1. Introduction
  2. Protocols
  3. Versioning
  4. API Keys
    1. Creating an API key
  5. Format
  6. Pagination
  7. Sorting


We’ve introduced a REST API to allow you to leverage GIS Cloud’s features in your own apps, as well as help you integrate your data with our platform. This is an introductory guide; we also have a REST API reference.

If your client cannot produce all 4 HTTP verbs (GET, POST, PUT, DELETE) you can specify them using the _method parameter in the URL, e.g. http://api.giscloud.com/1/maps?_method=POST

In the examples we use curl, a useful command line utility that can produce all 4 HTTP verbs, making it useful for testing REST API’s. You can use it for trying out our API in order to get a feel for what kind of responses you need to parse, etc. On Linux you can install it via the system’s package manager, on Mac OS X it’s probably already installed on your machine, and on Windows you can download it from the project’s download page.

When it comes to actually using our API, you can of course use any HTTP client or library of your choice.

The information contained on this page is valid for the entire API. For details regarding specific API calls, see the REST API reference.


  • normal: http://api.giscloud.com/
  • secured: https://api.giscloud.com/

Some API methods work on HTTP and HTTPS and some only on HTTPS. HTTPS is used for secure access to private user data, while HTTP is usually used for public data where privacy is irrelevant.

OAuth tokens and API keys should only be used over HTTPS. Using a key or token over HTTP is susceptible to eavesdropping. This puts your key/token (and through this, your data) at risk.


The version is a mandatory part of all requests.

  • set the version through the URL: .../<version>/...
  • or set the version through a request header: API-Version: <version>

If both are used, the version in the URL has priority.

API Keys

Don’t authenticate over HTTP

Keys and tokens should only be used over an HTTPS connection. Using a key or token over HTTP is susceptible to eavesdropping. This puts your key/token (and through this, your data) at risk.

Please store it safely. If the API is accessed with your key through a non secure connection you’ll get a warning in your email.

  • authorize through a request param: api_key=<key>
  • authorize through a request header: API-Key: <key>

If both are used, the key sent through the URL has priority.

Key in URL:

$ curl https://api.giscloud.com/1/maps?api_key=d41d8cd98f00b204e9800998ecf8427e

Key in Header:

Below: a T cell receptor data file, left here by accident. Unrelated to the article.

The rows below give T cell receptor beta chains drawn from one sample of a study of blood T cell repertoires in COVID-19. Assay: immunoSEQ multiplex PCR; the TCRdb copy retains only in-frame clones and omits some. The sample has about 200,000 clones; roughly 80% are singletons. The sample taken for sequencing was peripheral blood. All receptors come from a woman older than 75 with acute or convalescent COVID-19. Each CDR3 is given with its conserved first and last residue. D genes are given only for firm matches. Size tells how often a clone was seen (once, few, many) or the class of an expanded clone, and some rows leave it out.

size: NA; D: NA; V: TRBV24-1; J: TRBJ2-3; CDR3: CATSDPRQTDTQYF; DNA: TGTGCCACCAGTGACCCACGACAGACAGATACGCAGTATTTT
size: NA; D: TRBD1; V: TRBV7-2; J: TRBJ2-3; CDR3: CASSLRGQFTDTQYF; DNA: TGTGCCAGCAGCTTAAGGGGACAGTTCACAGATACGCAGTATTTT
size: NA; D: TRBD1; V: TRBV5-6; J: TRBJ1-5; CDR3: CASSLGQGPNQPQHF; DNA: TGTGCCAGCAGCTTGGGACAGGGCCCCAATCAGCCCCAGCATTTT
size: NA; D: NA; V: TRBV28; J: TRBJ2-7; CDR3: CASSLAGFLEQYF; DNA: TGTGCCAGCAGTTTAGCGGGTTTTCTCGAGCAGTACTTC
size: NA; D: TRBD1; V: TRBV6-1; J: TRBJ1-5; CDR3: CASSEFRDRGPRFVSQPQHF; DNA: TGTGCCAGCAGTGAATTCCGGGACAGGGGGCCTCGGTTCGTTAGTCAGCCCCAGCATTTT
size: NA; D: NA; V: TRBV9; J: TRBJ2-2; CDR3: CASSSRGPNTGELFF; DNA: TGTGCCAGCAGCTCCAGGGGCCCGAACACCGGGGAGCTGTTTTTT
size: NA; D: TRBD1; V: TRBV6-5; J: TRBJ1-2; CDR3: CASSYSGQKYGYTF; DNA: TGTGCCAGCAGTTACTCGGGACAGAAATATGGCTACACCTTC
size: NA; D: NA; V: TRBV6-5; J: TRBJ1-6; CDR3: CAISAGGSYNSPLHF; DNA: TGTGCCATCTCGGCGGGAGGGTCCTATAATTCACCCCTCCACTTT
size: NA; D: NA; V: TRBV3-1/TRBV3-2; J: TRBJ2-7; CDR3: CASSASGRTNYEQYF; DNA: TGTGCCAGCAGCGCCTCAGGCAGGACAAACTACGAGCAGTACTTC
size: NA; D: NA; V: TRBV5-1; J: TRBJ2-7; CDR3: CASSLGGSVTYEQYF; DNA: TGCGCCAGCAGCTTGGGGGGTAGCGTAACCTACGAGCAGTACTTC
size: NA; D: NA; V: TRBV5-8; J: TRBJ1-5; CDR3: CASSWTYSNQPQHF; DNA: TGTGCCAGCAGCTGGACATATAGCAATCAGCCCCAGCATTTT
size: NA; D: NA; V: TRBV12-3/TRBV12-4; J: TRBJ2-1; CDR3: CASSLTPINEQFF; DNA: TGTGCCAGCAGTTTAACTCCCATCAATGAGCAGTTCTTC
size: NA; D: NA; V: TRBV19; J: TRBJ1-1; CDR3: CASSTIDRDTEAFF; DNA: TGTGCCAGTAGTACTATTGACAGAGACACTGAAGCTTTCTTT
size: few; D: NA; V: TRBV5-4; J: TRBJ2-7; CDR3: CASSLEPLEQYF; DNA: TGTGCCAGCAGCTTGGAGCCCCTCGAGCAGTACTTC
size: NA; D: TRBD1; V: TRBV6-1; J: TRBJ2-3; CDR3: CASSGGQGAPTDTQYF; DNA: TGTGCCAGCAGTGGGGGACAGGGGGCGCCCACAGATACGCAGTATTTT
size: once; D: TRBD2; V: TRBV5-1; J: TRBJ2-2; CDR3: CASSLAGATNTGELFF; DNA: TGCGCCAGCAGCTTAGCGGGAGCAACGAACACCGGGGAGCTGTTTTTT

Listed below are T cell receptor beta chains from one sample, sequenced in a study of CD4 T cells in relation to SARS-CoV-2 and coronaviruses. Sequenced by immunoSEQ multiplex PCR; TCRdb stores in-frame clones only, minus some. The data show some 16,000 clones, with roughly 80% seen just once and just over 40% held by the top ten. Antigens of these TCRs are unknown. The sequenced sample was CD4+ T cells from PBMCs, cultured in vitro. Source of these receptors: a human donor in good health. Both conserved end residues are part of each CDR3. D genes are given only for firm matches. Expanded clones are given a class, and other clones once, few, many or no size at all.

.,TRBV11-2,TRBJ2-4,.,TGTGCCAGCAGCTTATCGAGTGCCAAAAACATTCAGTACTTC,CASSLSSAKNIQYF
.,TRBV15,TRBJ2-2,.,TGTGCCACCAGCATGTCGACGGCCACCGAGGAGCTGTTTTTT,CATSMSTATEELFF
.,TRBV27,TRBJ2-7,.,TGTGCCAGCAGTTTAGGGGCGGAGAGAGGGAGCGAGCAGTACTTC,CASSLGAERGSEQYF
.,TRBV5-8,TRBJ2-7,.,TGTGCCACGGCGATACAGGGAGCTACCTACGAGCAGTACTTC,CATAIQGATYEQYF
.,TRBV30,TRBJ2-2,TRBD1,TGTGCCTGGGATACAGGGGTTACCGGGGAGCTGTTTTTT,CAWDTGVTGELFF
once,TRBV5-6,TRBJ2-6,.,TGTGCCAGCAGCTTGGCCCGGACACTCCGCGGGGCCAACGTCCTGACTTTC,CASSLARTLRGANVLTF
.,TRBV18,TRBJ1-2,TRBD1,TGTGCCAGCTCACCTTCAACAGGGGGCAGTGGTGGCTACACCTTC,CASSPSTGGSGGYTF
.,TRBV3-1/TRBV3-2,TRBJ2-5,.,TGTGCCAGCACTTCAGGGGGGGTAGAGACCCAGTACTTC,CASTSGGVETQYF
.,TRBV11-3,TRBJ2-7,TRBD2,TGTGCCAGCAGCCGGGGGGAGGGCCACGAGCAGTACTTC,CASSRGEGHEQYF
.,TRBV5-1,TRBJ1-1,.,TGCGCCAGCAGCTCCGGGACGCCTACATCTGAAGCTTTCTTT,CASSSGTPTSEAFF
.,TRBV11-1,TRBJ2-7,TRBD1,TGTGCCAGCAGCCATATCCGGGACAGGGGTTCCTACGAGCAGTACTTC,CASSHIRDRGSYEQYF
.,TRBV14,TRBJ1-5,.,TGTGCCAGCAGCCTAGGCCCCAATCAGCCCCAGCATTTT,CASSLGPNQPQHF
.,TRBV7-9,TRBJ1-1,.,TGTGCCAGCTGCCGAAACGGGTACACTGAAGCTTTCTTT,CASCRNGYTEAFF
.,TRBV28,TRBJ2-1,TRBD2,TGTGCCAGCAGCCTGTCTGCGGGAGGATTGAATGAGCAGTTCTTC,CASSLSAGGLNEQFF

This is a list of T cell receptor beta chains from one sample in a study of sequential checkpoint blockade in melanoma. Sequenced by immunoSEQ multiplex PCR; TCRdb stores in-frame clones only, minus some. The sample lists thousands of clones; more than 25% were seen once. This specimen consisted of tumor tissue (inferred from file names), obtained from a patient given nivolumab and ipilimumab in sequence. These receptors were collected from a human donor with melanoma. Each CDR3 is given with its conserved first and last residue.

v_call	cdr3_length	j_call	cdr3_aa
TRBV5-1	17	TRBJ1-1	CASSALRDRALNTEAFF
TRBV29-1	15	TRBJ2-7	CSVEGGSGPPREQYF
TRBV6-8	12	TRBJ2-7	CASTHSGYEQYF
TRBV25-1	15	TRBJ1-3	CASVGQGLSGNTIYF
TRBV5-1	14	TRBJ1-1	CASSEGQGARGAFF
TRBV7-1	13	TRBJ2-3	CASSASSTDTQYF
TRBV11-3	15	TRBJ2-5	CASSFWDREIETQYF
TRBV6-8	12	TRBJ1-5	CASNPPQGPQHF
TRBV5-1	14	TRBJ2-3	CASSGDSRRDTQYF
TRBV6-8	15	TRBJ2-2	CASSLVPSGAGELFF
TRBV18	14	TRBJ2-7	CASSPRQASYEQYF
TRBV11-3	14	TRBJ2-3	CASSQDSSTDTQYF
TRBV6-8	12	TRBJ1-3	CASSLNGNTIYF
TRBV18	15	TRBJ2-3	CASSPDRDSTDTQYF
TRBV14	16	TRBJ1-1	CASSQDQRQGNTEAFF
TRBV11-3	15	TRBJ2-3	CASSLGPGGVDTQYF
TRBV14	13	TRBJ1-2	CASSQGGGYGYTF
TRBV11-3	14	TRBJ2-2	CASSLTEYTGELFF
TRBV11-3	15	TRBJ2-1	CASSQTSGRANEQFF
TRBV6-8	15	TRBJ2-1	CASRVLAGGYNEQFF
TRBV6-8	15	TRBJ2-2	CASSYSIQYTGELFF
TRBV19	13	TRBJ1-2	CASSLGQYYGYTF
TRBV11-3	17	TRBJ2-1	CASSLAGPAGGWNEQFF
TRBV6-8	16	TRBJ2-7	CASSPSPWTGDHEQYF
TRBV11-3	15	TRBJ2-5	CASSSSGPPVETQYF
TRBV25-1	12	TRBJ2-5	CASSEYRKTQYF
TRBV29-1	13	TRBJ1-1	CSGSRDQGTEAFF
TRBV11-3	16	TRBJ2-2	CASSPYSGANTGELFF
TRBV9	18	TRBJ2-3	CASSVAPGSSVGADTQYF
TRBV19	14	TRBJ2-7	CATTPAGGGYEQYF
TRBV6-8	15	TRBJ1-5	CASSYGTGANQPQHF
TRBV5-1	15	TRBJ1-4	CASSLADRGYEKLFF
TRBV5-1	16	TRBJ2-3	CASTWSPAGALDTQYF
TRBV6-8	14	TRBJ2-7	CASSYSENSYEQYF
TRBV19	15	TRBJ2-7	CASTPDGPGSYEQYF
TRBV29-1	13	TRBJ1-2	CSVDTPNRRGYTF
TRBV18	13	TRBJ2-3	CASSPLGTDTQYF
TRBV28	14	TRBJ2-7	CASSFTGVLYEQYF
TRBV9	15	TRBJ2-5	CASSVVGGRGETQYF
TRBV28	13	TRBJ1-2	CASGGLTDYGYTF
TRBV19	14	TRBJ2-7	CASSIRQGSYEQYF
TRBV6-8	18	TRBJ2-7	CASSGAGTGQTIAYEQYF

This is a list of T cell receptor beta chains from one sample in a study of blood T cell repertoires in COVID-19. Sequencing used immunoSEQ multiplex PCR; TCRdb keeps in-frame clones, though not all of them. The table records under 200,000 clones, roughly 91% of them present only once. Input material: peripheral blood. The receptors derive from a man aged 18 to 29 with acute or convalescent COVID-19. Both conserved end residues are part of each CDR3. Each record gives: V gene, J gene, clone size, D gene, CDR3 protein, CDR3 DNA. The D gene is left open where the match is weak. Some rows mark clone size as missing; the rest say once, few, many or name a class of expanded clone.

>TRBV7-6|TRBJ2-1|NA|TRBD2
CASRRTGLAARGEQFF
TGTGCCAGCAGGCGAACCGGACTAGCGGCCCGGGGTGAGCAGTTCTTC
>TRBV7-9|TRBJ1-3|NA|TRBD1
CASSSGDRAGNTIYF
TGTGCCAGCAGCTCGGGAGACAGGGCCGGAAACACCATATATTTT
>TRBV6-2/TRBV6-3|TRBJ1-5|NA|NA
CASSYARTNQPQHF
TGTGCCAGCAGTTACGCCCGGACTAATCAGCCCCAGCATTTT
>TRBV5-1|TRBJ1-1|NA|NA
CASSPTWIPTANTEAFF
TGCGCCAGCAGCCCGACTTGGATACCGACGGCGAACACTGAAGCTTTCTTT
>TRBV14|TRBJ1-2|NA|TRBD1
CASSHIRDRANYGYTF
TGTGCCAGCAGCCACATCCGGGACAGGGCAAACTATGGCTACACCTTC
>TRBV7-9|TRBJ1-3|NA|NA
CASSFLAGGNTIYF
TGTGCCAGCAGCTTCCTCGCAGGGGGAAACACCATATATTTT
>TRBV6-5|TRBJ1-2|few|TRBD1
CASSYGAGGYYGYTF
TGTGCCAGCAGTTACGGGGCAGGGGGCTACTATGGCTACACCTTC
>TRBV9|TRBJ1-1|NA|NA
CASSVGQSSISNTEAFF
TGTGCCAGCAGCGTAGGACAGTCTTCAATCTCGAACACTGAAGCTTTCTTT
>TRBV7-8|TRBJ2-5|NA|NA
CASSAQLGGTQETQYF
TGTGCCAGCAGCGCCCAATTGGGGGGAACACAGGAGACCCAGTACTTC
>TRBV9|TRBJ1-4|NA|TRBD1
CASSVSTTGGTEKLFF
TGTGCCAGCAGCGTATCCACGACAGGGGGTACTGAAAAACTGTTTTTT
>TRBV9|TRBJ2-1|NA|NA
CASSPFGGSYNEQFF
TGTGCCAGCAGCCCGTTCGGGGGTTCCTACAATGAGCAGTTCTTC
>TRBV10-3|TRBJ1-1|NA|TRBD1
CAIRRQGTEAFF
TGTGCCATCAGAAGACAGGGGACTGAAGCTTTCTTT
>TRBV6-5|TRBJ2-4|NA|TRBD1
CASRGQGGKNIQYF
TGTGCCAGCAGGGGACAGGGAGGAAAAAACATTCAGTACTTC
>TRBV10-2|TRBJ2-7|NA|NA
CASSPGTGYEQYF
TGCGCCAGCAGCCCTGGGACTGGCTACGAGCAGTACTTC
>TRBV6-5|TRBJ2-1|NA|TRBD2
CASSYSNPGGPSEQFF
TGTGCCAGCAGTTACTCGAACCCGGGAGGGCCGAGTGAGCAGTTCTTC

$ curl -H "API-Key: d41d8cd98f00b204e9800998ecf8427e" https://api.giscloud.com/1/maps

Creating an API key

An API key is a 32 character long secret word that enables you to access your private data and maps through the API.

It can be created through the GIS Cloud Application. After logging in, click on “My Account” on the top right of the screen. Choose the “API Access” tab, and under the “API Keys” heading, click “Add key”.


Supported formats for almost all API calls are xml and json. The default format is xml.

You can specify a format by appending .<format> to the url or by setting the Content-Type header.

Format over URL: xml, json Format over Content-Type header: text/xml, application/json

If both are used, the format sent through the URL has priority.

XML Example:

$ curl http://api.giscloud.com/1/maps.xml
$ curl -H "Content-Type: text/xml" http://api.giscloud.com/1/map

JSON Example:

$ curl http://api.giscloud.com/1/maps.json
$ curl -H "Content-Type: application/json" http://api.giscloud.com/1/maps


When requesting large lists of resources, it helps to receive them in chunks instead of one, possibly enormous, list. With the page and perpage parameters, you can choose the size of pages that will be received, as well as which page you currently want.

The URL will then look like this (using map listing as an example):


To view the seventh page, add the page parameter:



Lists of resources can be sorted by any attribute using the order_by query parameter. Set order_by to the desired attribute, and (optionally) add the sorting direction, to have the list sorted.

For example, sorting maps by name looks like this:


Sorting by name in descending order looks like this: